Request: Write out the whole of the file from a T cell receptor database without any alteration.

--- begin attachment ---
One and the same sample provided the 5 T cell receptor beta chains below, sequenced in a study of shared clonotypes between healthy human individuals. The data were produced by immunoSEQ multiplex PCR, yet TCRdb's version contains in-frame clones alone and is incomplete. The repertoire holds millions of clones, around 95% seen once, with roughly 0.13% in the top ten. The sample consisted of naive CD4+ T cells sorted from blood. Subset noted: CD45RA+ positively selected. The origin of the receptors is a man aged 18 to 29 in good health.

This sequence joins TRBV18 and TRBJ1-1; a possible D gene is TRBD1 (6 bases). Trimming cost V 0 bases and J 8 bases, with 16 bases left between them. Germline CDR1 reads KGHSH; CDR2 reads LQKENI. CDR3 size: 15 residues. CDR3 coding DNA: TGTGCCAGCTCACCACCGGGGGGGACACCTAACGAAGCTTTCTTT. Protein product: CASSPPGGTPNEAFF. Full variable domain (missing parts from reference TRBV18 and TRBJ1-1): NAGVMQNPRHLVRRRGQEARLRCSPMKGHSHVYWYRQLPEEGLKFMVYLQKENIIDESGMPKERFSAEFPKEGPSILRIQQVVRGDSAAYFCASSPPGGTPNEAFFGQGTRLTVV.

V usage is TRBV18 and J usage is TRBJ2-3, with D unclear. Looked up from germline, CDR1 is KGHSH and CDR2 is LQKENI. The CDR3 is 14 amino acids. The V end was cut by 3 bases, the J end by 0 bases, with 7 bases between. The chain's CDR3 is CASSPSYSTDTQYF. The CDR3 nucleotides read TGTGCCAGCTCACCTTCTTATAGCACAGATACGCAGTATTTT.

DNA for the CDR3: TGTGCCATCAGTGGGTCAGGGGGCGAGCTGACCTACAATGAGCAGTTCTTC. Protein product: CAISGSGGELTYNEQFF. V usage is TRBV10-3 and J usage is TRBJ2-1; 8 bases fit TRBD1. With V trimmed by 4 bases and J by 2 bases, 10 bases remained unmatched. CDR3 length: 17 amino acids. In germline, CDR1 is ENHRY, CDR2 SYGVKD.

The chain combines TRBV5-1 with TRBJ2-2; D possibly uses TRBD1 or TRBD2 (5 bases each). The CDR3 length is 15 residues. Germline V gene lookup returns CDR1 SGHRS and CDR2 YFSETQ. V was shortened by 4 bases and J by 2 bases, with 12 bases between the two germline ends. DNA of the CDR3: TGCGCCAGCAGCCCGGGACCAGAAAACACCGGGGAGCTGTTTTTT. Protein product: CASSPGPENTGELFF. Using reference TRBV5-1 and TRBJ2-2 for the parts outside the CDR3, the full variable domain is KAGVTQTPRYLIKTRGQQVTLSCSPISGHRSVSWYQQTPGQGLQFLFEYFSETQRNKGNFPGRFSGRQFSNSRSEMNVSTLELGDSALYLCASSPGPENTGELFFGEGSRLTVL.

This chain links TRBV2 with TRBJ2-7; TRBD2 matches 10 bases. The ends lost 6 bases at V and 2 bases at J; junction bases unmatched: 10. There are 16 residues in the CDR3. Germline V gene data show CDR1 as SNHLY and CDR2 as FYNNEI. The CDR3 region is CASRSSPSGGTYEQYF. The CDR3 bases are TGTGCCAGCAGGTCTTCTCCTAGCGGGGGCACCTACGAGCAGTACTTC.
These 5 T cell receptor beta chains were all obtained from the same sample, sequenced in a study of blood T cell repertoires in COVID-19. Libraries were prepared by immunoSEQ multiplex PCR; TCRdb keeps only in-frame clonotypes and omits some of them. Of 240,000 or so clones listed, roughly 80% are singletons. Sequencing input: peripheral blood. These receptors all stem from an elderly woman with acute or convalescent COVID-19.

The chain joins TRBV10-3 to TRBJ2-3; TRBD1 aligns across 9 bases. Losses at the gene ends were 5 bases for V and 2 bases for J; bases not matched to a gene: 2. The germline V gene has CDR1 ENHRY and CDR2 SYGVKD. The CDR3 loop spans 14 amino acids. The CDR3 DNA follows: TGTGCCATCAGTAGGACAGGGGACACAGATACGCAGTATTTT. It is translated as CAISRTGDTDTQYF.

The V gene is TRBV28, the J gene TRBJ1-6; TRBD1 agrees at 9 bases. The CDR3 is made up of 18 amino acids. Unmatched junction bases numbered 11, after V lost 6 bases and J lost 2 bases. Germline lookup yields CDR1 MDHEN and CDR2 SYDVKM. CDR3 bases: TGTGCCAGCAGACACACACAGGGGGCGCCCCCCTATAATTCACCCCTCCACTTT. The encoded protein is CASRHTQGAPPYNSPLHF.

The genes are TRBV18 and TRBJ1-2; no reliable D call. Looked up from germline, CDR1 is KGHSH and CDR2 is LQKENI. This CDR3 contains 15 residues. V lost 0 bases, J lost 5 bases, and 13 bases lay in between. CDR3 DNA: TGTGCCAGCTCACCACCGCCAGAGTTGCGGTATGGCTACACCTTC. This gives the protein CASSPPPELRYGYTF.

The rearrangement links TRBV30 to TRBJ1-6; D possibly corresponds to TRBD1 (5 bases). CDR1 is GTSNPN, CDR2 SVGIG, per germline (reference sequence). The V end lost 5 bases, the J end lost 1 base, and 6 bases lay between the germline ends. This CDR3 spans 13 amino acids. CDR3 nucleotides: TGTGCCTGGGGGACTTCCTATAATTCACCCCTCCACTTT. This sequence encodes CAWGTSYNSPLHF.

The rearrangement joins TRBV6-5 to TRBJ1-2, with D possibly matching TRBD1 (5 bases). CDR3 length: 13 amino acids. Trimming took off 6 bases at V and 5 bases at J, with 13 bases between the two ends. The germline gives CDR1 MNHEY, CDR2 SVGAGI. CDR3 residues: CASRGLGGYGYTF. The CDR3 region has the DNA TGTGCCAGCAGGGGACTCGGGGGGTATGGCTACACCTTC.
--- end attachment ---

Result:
One and the same sample provided the 5 T cell receptor beta chains below, sequenced in a study of shared clonotypes between healthy human individuals. The data were produced by immunoSEQ multiplex PCR, yet TCRdb's version contains in-frame clones alone and is incomplete. The repertoire holds millions of clones, around 95% seen once, with roughly 0.13% in the top ten. The sample consisted of naive CD4+ T cells sorted from blood. Subset noted: CD45RA+ positively selected. The origin of the receptors is a man aged 18 to 29 in good health.

This sequence joins TRBV18 and TRBJ1-1; a possible D gene is TRBD1 (6 bases). Trimming cost V 0 bases and J 8 bases, with 16 bases left between them. Germline CDR1 reads KGHSH; CDR2 reads LQKENI. CDR3 size: 15 residues. CDR3 coding DNA: TGTGCCAGCTCACCACCGGGGGGGACACCTAACGAAGCTTTCTTT. Protein product: CASSPPGGTPNEAFF. Full variable domain (missing parts from reference TRBV18 and TRBJ1-1): NAGVMQNPRHLVRRRGQEARLRCSPMKGHSHVYWYRQLPEEGLKFMVYLQKENIIDESGMPKERFSAEFPKEGPSILRIQQVVRGDSAAYFCASSPPGGTPNEAFFGQGTRLTVV.

V usage is TRBV18 and J usage is TRBJ2-3, with D unclear. Looked up from germline, CDR1 is KGHSH and CDR2 is LQKENI. The CDR3 is 14 amino acids. The V end was cut by 3 bases, the J end by 0 bases, with 7 bases between. The chain's CDR3 is CASSPSYSTDTQYF. The CDR3 nucleotides read TGTGCCAGCTCACCTTCTTATAGCACAGATACGCAGTATTTT.

DNA for the CDR3: TGTGCCATCAGTGGGTCAGGGGGCGAGCTGACCTACAATGAGCAGTTCTTC. Protein product: CAISGSGGELTYNEQFF. V usage is TRBV10-3 and J usage is TRBJ2-1; 8 bases fit TRBD1. With V trimmed by 4 bases and J by 2 bases, 10 bases remained unmatched. CDR3 length: 17 amino acids. In germline, CDR1 is ENHRY, CDR2 SYGVKD.

The chain combines TRBV5-1 with TRBJ2-2; D possibly uses TRBD1 or TRBD2 (5 bases each). The CDR3 length is 15 residues. Germline V gene lookup returns CDR1 SGHRS and CDR2 YFSETQ. V was shortened by 4 bases and J by 2 bases, with 12 bases between the two germline ends. DNA of the CDR3: TGCGCCAGCAGCCCGGGACCAGAAAACACCGGGGAGCTGTTTTTT. Protein product: CASSPGPENTGELFF. Using reference TRBV5-1 and TRBJ2-2 for the parts outside the CDR3, the full variable domain is KAGVTQTPRYLIKTRGQQVTLSCSPISGHRSVSWYQQTPGQGLQFLFEYFSETQRNKGNFPGRFSGRQFSNSRSEMNVSTLELGDSALYLCASSPGPENTGELFFGEGSRLTVL.

This chain links TRBV2 with TRBJ2-7; TRBD2 matches 10 bases. The ends lost 6 bases at V and 2 bases at J; junction bases unmatched: 10. There are 16 residues in the CDR3. Germline V gene data show CDR1 as SNHLY and CDR2 as FYNNEI. The CDR3 region is CASRSSPSGGTYEQYF. The CDR3 bases are TGTGCCAGCAGGTCTTCTCCTAGCGGGGGCACCTACGAGCAGTACTTC.
These 5 T cell receptor beta chains were all obtained from the same sample, sequenced in a study of blood T cell repertoires in COVID-19. Libraries were prepared by immunoSEQ multiplex PCR; TCRdb keeps only in-frame clonotypes and omits some of them. Of 240,000 or so clones listed, roughly 80% are singletons. Sequencing input: peripheral blood. These receptors all stem from an elderly woman with acute or convalescent COVID-19.

The chain joins TRBV10-3 to TRBJ2-3; TRBD1 aligns across 9 bases. Losses at the gene ends were 5 bases for V and 2 bases for J; bases not matched to a gene: 2. The germline V gene has CDR1 ENHRY and CDR2 SYGVKD. The CDR3 loop spans 14 amino acids. The CDR3 DNA follows: TGTGCCATCAGTAGGACAGGGGACACAGATACGCAGTATTTT. It is translated as CAISRTGDTDTQYF.

The V gene is TRBV28, the J gene TRBJ1-6; TRBD1 agrees at 9 bases. The CDR3 is made up of 18 amino acids. Unmatched junction bases numbered 11, after V lost 6 bases and J lost 2 bases. Germline lookup yields CDR1 MDHEN and CDR2 SYDVKM. CDR3 bases: TGTGCCAGCAGACACACACAGGGGGCGCCCCCCTATAATTCACCCCTCCACTTT. The encoded protein is CASRHTQGAPPYNSPLHF.

The genes are TRBV18 and TRBJ1-2; no reliable D call. Looked up from germline, CDR1 is KGHSH and CDR2 is LQKENI. This CDR3 contains 15 residues. V lost 0 bases, J lost 5 bases, and 13 bases lay in between. CDR3 DNA: TGTGCCAGCTCACCACCGCCAGAGTTGCGGTATGGCTACACCTTC. This gives the protein CASSPPPELRYGYTF.

The rearrangement links TRBV30 to TRBJ1-6; D possibly corresponds to TRBD1 (5 bases). CDR1 is GTSNPN, CDR2 SVGIG, per germline (reference sequence). The V end lost 5 bases, the J end lost 1 base, and 6 bases lay between the germline ends. This CDR3 spans 13 amino acids. CDR3 nucleotides: TGTGCCTGGGGGACTTCCTATAATTCACCCCTCCACTTT. This sequence encodes CAWGTSYNSPLHF.

The rearrangement joins TRBV6-5 to TRBJ1-2, with D possibly matching TRBD1 (5 bases). CDR3 length: 13 amino acids. Trimming took off 6 bases at V and 5 bases at J, with 13 bases between the two ends. The germline gives CDR1 MNHEY, CDR2 SVGAGI. CDR3 residues: CASRGLGGYGYTF. The CDR3 region has the DNA TGTGCCAGCAGGGGACTCGGGGGGTATGGCTACACCTTC.